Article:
However, recent events may be even more telling of the NDP and Liberals’ lack of interest in a vote recognizing a Palestinian state, says Spector. On the war in Gaza in July and August, the Conservatives, predictably, stood by Israel, Spector said, and the Liberals and NDP were noticeably “cautious” in their reaction to the fighting. Both parties expressed support for Israel’s right to defend itself and were accused of falling in line with the Harper government’s stance on the issue. Based on the opposition reaction to the recent conflict, Spector says it’s highly unlikely either party will table a motion to recognize Palestine as a state.

When asked whether they would consider a similar motion to recognize a Palestinian state in the House of Commons, neither the NDP or the Liberals jumped at the idea.

Tim Martin, a former Canadian representative to the Palestinian Authority, agrees with Spector. In an interview with iPolitics, he said he doesn’t see any indication that the NDP or Liberals would table a motion for a similar vote. While he thinks the vote in the U.K. is “significant,” he doubts it will have any impact on Canada.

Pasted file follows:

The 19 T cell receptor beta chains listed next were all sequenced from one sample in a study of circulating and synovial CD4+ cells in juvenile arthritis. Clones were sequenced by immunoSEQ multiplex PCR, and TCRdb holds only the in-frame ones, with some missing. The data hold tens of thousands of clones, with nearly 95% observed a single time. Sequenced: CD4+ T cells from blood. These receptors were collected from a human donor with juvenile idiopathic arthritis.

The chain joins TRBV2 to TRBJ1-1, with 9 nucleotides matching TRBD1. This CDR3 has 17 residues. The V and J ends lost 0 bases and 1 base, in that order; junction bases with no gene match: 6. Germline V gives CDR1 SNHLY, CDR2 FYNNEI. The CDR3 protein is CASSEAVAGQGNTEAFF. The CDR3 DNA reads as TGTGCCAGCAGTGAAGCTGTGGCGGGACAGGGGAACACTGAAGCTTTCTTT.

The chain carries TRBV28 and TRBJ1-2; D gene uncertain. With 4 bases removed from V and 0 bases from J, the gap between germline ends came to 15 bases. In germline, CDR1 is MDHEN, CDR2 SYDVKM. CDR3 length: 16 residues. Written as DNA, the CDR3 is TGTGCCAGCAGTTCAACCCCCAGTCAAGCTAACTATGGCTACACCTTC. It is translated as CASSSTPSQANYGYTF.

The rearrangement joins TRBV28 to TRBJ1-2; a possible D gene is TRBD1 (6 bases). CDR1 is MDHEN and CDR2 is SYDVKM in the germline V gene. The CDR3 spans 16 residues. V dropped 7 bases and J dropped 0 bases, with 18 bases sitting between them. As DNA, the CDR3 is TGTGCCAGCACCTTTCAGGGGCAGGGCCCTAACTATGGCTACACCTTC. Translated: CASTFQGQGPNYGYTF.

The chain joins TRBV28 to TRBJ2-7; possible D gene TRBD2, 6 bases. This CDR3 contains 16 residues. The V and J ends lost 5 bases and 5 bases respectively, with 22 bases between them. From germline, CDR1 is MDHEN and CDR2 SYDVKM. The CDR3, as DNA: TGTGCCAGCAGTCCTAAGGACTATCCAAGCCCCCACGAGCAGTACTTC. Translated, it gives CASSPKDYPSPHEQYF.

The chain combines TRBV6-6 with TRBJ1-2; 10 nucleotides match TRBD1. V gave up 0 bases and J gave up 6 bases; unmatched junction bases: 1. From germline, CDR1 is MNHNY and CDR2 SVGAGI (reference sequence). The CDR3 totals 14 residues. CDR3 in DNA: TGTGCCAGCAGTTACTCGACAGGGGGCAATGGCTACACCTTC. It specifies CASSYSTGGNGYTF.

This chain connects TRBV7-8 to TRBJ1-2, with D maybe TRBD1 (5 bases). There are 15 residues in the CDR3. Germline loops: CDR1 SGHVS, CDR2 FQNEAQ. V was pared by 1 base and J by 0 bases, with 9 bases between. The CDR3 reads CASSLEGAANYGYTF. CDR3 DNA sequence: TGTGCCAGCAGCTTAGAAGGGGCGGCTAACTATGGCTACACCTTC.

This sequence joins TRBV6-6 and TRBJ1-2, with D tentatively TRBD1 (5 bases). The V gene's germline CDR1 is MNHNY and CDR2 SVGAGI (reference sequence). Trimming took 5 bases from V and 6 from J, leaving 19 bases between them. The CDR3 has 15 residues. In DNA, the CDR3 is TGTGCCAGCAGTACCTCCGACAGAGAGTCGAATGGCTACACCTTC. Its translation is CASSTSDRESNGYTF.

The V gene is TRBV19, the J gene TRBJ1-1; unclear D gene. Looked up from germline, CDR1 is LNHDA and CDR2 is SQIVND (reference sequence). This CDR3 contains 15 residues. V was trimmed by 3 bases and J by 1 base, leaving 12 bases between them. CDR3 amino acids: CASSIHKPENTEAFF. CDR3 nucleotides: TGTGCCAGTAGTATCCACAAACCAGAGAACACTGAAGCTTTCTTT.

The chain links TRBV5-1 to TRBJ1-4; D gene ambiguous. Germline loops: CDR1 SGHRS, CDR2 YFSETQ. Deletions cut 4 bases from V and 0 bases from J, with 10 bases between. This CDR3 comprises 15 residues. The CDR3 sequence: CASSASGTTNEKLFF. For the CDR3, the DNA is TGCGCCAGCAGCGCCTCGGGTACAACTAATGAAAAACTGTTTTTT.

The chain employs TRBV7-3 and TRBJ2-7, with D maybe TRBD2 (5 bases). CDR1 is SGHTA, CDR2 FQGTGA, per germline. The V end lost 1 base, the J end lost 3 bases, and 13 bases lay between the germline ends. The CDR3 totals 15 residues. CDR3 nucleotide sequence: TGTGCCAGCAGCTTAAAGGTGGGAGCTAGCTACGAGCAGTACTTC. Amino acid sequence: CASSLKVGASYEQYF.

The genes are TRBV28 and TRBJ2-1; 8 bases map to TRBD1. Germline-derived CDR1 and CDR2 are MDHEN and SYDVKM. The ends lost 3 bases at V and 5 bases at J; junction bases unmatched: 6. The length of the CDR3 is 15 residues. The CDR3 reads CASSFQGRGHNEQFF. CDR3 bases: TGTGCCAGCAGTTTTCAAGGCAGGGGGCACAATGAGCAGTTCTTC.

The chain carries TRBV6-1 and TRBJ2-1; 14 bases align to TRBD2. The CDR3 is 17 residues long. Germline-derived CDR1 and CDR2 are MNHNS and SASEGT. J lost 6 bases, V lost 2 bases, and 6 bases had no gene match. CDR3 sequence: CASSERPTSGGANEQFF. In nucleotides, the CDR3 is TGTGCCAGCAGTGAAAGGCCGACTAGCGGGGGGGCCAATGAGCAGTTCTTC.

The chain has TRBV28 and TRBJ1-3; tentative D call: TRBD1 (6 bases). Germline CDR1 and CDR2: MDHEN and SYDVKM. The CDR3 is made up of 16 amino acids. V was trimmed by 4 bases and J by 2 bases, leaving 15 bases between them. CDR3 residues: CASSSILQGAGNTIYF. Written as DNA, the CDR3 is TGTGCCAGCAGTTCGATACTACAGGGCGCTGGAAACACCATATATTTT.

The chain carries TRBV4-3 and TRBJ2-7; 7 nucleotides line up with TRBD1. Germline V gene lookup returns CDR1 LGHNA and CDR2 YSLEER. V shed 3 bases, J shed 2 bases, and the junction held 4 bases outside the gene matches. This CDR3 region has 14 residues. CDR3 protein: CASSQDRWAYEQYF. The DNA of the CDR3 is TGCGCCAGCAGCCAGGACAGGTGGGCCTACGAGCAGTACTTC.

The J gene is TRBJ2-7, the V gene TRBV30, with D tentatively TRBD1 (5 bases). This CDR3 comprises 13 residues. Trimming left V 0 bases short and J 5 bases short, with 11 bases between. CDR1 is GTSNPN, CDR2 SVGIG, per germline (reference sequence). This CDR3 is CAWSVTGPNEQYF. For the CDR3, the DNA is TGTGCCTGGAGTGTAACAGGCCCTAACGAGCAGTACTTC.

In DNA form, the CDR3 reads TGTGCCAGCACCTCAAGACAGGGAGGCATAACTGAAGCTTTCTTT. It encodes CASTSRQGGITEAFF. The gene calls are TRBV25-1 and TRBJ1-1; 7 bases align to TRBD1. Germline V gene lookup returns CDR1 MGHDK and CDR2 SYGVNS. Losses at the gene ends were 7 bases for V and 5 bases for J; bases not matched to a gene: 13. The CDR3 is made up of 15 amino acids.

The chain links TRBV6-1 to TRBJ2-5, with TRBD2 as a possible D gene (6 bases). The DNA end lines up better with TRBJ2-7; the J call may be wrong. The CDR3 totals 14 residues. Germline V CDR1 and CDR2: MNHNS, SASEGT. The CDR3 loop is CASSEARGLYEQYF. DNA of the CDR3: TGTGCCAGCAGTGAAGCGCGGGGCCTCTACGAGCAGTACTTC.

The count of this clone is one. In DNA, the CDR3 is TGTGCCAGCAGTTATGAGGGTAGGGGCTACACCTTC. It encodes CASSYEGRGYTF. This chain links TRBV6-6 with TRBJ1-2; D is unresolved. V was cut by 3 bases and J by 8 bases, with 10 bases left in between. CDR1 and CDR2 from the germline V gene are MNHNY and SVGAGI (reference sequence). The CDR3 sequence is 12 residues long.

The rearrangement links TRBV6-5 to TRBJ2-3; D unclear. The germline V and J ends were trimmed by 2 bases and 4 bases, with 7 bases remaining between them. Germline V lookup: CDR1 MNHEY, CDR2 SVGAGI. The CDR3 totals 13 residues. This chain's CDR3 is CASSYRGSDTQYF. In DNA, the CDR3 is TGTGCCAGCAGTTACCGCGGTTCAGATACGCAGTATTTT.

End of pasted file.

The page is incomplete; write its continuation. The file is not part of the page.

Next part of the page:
“I think it (the U.K. Parliament vote) sends a signal about evolving opinion on the issue of Palestinian statehood but I don’t see it having an impact on Canadian policy,” said Martin.

But given the stalled peace negotiations between Israel and the Palestinian Territories, Martin said he understands why the Labour party felt the need to table the motion.

“Without fruitful looking negotiations on the horizon, I don’t think it’s unreasonable to think about recognition of a Palestinian state and working to help the Palestinians and the Israelis secure the practical attributes that would lead to a functioning two-state approach.”

Whether Canada’s Parliament actually votes to recognize a Palestinian state, Martin said it’s important for the government to make every effort to advance peace negotiations now.

“It’s important to recognize that the successful peace negotiations are feasible between Israel and the Palestinians,” said Martin. “It’s important for us to keep this in mind and keep encouraging peace in the Middle East and not give up on it.”

Re-published with permission.

Published in Politics

Poll Question

Do you agree with the new immigration levels for 2017?

Yes - 30.8%
No - 46.2%
Don't know - 23.1%
The voting for this poll has ended on: %05 %b %2016 - %21:%Dec

Featured Quote

The honest truth is there is still reluctance around immigration policy... When we want to talk about immigration and we say we want to bring more immigrants in because it's good for the economy, we still get pushback.

-- Canada's economic development minister Navdeep Bains at a Public Policy Forum economic summit